As Celtic contemplate on Tuesday night's Scottish Communities League Cup meeting with St Johnstone at home, they have double cause to remember that they have already lost to the Perth side this season.
Kilmarnock's historic feat in beating Neil Lennon's side at Parkhead on Saturday - the first time they had achieved such a result in the east end of Glasgow for 57 years - was a condign reminder that when domestic duties are overshadowed by exploits abroad, there is always the chance that a levy will be extracted by the less exotic opponents.
Mind you, Kilmarnock had demonstrated that they could raise their game against Lennon's side when the Ayrshire side beat Celtic to win the League Cup for the first time at Hampden Park in March. The celebration of that accomplishment was muted even before the trophy was presented, as news spread of the fatal collapse of Jack Kelly, father of the Rugby Park midfielder, Liam.
On Saturday, Kelly's second-half penalty conversion - which supplemented Cillian Sheridan's strike before the break to ensure a 2-0 victory - was marked by the player pointing to the sky in tribute to his dad. "Yeah, obviously that's always in my mind every time I play football and it was just a great relief to score that goal," said Kelly.
"I don't want to go into too much detail about it but obviously it was nice to get this result today. Last time round we obviously couldn't celebrate as much as we'd have liked and I think it makes up for it a little bit.
"It was a great day for the boys I thought they performed excellently on the pitch. I just thought it was meant to be."
There was no doubt that Kelly was bent on taking the kick, awarded for a trip on Rory McKenzie by Emilio Izaguirre, and it was equally certain that none of his colleagues were about to dispute the issue. "Yeah, I think I just ran over and grabbed the ball, and no one was taking it off me. I wanted to take the penalty as soon as we won it. It was the first thing on my mind. I'm glad I took it and that I managed to score the goal," he said.
"To be honest I just tried to shut everything out and concentrate on the penalty. I tried not to let any outside influence affect me - the fans, the keeper, the players. I knew what I wanted to do and just concentrated, so when the time came to take it I just executed it."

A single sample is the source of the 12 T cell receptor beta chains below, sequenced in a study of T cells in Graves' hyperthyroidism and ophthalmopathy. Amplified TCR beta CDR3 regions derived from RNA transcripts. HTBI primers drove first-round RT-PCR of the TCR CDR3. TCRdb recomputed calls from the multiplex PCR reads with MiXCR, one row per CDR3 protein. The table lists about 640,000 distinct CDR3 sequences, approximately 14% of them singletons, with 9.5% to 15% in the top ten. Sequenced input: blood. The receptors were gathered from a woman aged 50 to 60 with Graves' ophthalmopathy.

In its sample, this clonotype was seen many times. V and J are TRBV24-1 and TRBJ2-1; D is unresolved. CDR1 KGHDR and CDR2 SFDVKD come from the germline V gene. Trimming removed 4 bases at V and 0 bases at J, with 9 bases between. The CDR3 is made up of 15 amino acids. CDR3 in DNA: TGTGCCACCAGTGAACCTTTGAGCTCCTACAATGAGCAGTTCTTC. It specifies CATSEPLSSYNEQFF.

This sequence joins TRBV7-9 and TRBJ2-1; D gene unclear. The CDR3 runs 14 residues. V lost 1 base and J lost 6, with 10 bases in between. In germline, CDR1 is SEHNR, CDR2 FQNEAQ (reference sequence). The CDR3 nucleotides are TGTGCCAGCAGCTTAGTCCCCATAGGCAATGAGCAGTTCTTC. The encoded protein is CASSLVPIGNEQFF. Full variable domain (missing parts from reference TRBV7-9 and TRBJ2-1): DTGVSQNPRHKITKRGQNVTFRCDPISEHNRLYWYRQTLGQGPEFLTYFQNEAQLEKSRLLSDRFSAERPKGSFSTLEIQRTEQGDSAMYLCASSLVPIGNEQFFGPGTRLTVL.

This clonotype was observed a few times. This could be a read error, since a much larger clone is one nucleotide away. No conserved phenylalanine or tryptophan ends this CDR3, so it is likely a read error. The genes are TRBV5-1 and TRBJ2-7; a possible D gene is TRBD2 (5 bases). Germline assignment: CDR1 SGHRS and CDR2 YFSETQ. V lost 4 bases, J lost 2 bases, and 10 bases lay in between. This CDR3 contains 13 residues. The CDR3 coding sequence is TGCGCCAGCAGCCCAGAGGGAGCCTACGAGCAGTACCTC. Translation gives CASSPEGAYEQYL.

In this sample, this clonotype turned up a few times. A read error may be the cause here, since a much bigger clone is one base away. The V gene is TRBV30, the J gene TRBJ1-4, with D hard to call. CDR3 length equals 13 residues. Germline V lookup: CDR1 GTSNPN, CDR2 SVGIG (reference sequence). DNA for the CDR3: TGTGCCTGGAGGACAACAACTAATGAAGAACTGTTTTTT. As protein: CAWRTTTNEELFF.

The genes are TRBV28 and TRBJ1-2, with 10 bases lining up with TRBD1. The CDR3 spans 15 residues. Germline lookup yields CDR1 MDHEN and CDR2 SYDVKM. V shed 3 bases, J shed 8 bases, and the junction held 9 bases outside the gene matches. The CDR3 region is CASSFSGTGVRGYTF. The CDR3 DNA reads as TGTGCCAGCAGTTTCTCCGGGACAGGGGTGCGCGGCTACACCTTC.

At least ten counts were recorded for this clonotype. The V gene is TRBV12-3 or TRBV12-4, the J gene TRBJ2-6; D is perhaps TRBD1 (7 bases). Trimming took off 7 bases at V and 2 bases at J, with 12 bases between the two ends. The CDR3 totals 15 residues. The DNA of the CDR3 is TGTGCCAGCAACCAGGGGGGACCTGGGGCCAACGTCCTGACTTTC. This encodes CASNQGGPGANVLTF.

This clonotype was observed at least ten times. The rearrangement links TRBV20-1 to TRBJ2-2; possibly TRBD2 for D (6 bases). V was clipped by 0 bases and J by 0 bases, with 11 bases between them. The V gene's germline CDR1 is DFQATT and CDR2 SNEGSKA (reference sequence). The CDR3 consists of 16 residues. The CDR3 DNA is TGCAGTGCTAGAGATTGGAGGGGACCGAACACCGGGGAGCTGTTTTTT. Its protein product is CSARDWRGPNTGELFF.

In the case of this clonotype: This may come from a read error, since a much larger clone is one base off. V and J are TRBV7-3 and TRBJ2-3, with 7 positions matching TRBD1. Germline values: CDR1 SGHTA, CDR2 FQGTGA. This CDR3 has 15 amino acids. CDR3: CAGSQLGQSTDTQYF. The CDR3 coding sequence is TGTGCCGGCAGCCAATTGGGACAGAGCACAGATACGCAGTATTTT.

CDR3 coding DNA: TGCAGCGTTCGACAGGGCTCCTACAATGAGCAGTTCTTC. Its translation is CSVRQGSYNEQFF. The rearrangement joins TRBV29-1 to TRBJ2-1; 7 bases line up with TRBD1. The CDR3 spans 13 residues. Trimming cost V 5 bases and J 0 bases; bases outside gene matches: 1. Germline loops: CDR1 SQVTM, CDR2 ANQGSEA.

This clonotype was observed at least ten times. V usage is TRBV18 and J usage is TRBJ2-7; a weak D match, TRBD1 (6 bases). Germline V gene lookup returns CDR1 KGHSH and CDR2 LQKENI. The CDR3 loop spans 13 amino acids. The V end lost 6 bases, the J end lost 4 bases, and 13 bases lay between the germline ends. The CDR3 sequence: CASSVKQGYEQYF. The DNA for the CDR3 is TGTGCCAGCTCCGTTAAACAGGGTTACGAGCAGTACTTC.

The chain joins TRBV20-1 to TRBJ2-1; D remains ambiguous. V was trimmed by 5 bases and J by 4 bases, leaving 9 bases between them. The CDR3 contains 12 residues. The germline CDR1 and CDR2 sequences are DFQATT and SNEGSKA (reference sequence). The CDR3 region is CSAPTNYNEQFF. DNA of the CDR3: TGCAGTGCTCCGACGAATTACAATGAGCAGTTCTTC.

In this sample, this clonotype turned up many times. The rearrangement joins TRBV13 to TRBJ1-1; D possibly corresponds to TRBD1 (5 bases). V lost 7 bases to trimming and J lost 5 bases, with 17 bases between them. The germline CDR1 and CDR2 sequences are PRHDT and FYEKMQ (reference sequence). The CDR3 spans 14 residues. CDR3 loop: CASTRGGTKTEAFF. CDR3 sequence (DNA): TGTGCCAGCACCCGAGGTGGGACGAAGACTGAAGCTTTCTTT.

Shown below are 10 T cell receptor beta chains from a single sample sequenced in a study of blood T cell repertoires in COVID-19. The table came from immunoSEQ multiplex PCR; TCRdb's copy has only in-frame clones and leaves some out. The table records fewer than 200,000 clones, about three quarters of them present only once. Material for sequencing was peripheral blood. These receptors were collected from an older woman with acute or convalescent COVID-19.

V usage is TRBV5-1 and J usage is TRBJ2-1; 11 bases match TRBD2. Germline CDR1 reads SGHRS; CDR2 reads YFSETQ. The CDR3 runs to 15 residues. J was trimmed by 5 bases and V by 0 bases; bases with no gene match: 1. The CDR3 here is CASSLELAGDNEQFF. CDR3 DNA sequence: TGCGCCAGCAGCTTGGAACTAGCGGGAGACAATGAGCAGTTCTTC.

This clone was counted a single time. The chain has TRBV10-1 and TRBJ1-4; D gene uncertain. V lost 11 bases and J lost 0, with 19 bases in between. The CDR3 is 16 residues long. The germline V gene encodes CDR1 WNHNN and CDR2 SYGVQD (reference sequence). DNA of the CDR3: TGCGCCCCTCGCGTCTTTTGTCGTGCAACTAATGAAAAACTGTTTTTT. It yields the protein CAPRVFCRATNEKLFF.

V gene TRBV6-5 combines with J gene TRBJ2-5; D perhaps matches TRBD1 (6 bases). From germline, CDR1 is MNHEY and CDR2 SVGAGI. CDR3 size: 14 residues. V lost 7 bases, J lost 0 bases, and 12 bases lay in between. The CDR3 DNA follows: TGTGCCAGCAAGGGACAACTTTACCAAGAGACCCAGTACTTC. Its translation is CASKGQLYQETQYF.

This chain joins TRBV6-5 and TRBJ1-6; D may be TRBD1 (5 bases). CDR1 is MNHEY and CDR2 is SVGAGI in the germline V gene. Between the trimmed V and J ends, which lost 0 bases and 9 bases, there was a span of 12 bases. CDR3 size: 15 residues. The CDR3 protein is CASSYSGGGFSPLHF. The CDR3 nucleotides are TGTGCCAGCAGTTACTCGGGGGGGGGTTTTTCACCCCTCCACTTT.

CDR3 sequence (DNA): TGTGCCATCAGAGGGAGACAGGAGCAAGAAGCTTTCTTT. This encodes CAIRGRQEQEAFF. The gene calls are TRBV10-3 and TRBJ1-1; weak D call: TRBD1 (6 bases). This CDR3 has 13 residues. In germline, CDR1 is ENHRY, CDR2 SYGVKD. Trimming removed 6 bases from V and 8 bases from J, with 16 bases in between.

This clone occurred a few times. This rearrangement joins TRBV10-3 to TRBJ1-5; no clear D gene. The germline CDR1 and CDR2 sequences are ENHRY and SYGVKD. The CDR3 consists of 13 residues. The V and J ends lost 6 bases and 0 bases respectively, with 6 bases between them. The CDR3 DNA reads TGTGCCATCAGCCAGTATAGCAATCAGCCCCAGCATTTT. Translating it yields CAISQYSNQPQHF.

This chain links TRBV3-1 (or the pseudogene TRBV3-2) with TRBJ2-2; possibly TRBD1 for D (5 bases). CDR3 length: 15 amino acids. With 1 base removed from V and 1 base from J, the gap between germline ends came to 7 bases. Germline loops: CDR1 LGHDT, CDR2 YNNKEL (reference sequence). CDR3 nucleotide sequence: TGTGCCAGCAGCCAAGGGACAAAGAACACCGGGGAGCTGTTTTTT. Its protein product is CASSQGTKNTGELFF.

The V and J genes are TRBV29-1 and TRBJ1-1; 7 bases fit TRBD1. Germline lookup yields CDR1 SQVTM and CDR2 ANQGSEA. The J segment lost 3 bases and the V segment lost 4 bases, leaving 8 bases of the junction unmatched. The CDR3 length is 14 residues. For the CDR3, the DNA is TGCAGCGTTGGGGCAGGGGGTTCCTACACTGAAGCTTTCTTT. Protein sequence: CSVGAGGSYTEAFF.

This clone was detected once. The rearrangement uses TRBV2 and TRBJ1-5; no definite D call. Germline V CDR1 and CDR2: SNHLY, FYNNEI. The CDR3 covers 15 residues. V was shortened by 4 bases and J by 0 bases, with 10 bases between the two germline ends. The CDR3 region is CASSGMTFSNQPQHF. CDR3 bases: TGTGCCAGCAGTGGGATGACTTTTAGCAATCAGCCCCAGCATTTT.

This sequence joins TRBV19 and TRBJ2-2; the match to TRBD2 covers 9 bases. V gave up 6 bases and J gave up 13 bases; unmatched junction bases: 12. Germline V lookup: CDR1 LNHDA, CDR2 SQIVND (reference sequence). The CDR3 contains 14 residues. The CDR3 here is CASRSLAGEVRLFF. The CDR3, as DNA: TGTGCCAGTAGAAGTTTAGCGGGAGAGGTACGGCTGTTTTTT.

Celtic had about as much life about them after they went 2-0 down as they did when they invited Kilmarnock to slug them earlier, such was the lassitude of their performance throughout. The crowd who assembled to praise them for their excellent, if ultimately unsuccessful, performance against Barcelona in last week's Champions League tie at the Nou Camp, had largely dissipated by the final whistle, but they made allowance for the effect of the team's efforts in Catalonia.
Lennon was less sanguine about the result. Having made five changes to his starting line-up, he said: "I'll certainly have a think about how I set the team out, but it was a dose of reality and that's not always a bad thing, although I would much prefer that it hadn't happened.
"To be honest, the whole thing confused me. I didn't expect us to be so flat and the first goal was shambolic from our point of view. We got what we deserved and I'll take the responsibility. I pick the team."
Lennon's opposite number, Kenny Shiels, was not constrained by false modesty. "I don't like to speak of perfection because I don't think you ever attain it, but the way we played was as near-perfection as I have seen here."
Asked if his manager was over egging the pudding, Kelly replied: "Maybe it's exaggerating a little bit but we'd been working on team organisation throughout the whole week. There was a lot of detail and we put a lot of hard work into it with a lot of double sessions.
"Celtic maybe only had two or three shots on target and for us to come to Parkhead and to see that statistic is pleasing. I thought they were fantastic in Barcelona. We shaped up at Parkhead similar to the way they did in the Nou Camp."
As for the end to a painful history of defeats at Celtic Park, Kelly said: "That was a really long record. None of the players were even alive then - well maybe Garry Hay and James Fowler!
"We need to perform like this every single week to do ourselves justice."
It may be taken as read that exactly the same message in relation to last week's outing in Barcelona, will be rendered by Lennon to his squad before St Johnstone step on to the Parkhead turf tomorrow night, hoping to emulate their own feat and that of the weekend raiders from Ayrshire.